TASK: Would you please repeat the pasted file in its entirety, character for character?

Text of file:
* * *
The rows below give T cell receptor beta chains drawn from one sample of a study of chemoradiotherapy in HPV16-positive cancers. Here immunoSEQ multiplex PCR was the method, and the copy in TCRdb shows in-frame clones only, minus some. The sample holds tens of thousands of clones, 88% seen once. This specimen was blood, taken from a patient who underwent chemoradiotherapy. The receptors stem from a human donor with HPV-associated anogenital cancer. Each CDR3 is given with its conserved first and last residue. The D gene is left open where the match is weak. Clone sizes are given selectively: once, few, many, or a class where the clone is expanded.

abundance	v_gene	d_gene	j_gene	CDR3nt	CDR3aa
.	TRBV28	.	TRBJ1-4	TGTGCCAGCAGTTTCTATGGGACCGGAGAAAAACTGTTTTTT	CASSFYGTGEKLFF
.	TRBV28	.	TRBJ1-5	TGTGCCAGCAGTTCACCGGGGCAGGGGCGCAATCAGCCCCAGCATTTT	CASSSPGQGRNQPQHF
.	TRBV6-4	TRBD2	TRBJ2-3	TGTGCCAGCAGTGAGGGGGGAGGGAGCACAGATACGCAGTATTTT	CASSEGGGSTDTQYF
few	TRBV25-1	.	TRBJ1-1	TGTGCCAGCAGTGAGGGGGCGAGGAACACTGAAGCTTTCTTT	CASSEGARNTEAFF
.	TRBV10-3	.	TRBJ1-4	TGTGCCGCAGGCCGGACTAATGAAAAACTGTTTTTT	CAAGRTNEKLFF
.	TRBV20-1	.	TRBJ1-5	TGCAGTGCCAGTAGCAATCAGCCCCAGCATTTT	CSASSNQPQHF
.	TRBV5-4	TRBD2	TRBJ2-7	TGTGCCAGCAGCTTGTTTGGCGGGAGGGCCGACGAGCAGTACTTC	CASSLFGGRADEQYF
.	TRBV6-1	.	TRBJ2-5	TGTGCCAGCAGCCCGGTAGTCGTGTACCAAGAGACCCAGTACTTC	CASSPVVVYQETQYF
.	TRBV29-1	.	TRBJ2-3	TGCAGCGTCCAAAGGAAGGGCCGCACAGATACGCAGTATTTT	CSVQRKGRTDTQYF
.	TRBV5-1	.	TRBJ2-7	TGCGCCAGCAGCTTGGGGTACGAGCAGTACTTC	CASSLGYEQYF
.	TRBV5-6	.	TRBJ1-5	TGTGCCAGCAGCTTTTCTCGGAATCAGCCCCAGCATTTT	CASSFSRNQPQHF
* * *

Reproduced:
The rows below give T cell receptor beta chains drawn from one sample of a study of chemoradiotherapy in HPV16-positive cancers. Here immunoSEQ multiplex PCR was the method, and the copy in TCRdb shows in-frame clones only, minus some. The sample holds tens of thousands of clones, 88% seen once. This specimen was blood, taken from a patient who underwent chemoradiotherapy. The receptors stem from a human donor with HPV-associated anogenital cancer. Each CDR3 is given with its conserved first and last residue. The D gene is left open where the match is weak. Clone sizes are given selectively: once, few, many, or a class where the clone is expanded.

abundance	v_gene	d_gene	j_gene	CDR3nt	CDR3aa
.	TRBV28	.	TRBJ1-4	TGTGCCAGCAGTTTCTATGGGACCGGAGAAAAACTGTTTTTT	CASSFYGTGEKLFF
.	TRBV28	.	TRBJ1-5	TGTGCCAGCAGTTCACCGGGGCAGGGGCGCAATCAGCCCCAGCATTTT	CASSSPGQGRNQPQHF
.	TRBV6-4	TRBD2	TRBJ2-3	TGTGCCAGCAGTGAGGGGGGAGGGAGCACAGATACGCAGTATTTT	CASSEGGGSTDTQYF
few	TRBV25-1	.	TRBJ1-1	TGTGCCAGCAGTGAGGGGGCGAGGAACACTGAAGCTTTCTTT	CASSEGARNTEAFF
.	TRBV10-3	.	TRBJ1-4	TGTGCCGCAGGCCGGACTAATGAAAAACTGTTTTTT	CAAGRTNEKLFF
.	TRBV20-1	.	TRBJ1-5	TGCAGTGCCAGTAGCAATCAGCCCCAGCATTTT	CSASSNQPQHF
.	TRBV5-4	TRBD2	TRBJ2-7	TGTGCCAGCAGCTTGTTTGGCGGGAGGGCCGACGAGCAGTACTTC	CASSLFGGRADEQYF
.	TRBV6-1	.	TRBJ2-5	TGTGCCAGCAGCCCGGTAGTCGTGTACCAAGAGACCCAGTACTTC	CASSPVVVYQETQYF
.	TRBV29-1	.	TRBJ2-3	TGCAGCGTCCAAAGGAAGGGCCGCACAGATACGCAGTATTTT	CSVQRKGRTDTQYF
.	TRBV5-1	.	TRBJ2-7	TGCGCCAGCAGCTTGGGGTACGAGCAGTACTTC	CASSLGYEQYF
.	TRBV5-6	.	TRBJ1-5	TGTGCCAGCAGCTTTTCTCGGAATCAGCCCCAGCATTTT	CASSFSRNQPQHF